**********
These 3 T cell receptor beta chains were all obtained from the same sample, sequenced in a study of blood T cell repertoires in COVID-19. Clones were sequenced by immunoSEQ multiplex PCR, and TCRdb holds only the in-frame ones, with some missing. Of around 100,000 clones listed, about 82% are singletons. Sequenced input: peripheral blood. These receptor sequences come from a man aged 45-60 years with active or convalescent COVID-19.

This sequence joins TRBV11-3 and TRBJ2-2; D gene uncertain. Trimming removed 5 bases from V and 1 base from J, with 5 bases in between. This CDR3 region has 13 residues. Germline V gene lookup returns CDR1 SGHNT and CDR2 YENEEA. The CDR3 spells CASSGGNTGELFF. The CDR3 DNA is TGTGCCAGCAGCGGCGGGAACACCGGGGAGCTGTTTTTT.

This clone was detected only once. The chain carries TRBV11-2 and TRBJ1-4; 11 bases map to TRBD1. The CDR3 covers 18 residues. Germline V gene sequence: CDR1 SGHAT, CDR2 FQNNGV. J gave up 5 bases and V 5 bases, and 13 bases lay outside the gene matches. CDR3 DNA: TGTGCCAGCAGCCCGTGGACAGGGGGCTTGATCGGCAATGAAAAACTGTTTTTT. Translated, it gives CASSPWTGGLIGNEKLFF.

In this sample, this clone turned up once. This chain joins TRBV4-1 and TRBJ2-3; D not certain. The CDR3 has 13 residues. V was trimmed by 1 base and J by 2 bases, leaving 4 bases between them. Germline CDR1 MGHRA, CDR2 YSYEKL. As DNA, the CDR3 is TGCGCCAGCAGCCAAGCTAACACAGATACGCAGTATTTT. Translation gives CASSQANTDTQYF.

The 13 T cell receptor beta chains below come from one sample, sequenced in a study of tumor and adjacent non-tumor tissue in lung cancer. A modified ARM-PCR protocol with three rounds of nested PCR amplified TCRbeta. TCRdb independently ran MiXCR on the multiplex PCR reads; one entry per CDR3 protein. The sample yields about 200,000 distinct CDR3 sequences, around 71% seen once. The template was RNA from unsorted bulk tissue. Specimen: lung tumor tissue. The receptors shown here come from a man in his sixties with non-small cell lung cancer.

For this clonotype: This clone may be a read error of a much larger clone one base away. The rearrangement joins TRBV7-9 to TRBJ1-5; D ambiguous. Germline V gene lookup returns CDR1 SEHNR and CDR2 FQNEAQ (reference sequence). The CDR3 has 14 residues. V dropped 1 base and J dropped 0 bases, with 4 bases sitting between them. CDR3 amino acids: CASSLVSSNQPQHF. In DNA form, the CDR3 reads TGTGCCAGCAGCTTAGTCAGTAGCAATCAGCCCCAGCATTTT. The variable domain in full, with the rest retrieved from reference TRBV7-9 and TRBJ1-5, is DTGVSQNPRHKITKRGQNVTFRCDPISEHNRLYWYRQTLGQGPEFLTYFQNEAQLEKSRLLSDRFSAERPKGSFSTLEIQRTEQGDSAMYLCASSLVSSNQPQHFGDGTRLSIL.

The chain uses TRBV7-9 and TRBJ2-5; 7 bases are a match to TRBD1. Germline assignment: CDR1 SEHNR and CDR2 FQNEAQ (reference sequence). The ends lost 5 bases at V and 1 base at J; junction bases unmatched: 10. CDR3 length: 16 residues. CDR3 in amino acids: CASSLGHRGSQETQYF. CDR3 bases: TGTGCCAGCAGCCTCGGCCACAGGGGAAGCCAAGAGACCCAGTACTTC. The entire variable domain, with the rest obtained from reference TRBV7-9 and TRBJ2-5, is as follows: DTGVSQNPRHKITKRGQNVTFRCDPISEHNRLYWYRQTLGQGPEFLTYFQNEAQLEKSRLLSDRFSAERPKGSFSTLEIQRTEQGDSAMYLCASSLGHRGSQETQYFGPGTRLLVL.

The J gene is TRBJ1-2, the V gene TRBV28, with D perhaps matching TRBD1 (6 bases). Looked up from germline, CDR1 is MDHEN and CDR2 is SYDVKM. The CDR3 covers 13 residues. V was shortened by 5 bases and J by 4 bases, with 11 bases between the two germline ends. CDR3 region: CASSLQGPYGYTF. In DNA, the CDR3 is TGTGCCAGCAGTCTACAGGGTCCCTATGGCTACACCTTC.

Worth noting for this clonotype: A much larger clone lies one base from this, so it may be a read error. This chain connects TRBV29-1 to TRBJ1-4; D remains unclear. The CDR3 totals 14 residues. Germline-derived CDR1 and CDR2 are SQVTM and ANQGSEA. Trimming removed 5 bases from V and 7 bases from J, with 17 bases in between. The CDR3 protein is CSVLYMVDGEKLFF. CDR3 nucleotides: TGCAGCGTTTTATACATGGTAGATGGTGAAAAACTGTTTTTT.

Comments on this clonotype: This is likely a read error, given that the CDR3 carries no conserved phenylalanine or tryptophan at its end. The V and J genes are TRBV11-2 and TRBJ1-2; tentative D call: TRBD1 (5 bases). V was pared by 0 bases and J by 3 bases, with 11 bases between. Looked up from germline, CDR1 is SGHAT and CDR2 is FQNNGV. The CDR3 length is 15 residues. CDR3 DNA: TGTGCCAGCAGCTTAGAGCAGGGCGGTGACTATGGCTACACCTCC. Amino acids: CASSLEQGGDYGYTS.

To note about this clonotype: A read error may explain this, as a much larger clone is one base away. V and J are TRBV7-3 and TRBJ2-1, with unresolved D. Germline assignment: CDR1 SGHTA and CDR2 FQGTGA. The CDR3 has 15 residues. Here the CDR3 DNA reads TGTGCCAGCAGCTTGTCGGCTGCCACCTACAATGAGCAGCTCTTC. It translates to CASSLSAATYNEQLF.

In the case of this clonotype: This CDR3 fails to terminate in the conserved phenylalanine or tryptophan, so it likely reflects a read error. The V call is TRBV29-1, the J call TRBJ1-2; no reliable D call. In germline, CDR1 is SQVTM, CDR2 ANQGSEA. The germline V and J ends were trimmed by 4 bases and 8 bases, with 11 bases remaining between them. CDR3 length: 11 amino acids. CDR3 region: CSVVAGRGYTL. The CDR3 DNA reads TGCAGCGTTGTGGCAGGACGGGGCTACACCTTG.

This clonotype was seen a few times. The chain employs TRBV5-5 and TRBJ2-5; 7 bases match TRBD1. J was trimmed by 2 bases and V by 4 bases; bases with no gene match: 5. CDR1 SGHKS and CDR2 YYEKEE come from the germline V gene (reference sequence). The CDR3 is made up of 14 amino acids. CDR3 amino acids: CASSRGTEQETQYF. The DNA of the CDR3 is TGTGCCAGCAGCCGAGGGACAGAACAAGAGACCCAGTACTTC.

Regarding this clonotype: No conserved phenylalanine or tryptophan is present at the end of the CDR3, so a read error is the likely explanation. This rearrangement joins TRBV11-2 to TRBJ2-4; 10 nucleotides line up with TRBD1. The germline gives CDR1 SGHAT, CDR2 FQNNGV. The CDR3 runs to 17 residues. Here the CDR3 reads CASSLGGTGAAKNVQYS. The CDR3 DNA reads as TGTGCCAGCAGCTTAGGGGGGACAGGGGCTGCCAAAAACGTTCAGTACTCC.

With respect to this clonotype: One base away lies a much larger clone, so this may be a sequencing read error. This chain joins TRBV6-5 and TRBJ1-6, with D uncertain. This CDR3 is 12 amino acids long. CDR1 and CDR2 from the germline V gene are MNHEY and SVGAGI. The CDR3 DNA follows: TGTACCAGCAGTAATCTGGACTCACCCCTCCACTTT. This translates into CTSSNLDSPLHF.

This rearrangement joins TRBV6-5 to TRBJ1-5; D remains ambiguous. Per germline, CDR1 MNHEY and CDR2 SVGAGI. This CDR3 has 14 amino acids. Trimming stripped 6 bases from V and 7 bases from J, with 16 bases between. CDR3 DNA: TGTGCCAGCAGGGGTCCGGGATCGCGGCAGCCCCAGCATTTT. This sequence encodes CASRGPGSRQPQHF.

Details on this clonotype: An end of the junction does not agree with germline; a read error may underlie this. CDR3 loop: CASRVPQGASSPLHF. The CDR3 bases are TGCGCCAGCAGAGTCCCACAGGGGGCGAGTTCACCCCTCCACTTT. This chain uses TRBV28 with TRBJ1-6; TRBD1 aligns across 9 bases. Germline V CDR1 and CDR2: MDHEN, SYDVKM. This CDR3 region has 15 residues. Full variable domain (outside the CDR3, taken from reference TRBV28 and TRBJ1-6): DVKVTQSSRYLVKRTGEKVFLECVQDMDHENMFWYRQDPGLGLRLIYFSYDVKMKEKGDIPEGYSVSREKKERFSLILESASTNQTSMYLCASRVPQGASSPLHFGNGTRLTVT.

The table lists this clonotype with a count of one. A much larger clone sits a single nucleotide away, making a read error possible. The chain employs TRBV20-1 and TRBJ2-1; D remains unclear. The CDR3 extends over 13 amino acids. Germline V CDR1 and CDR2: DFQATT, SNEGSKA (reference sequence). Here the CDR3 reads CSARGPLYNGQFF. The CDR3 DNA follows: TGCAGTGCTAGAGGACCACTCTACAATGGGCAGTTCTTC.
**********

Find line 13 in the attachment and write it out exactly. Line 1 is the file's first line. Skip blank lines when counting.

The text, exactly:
This clonotype was seen a few times. The chain employs TRBV5-5 and TRBJ2-5; 7 bases match TRBD1. J was trimmed by 2 bases and V by 4 bases; bases with no gene match: 5. CDR1 SGHKS and CDR2 YYEKEE come from the germline V gene (reference sequence). The CDR3 is made up of 14 amino acids. CDR3 amino acids: CASSRGTEQETQYF. The DNA of the CDR3 is TGTGCCAGCAGCCGAGGGACAGAACAAGAGACCCAGTACTTC.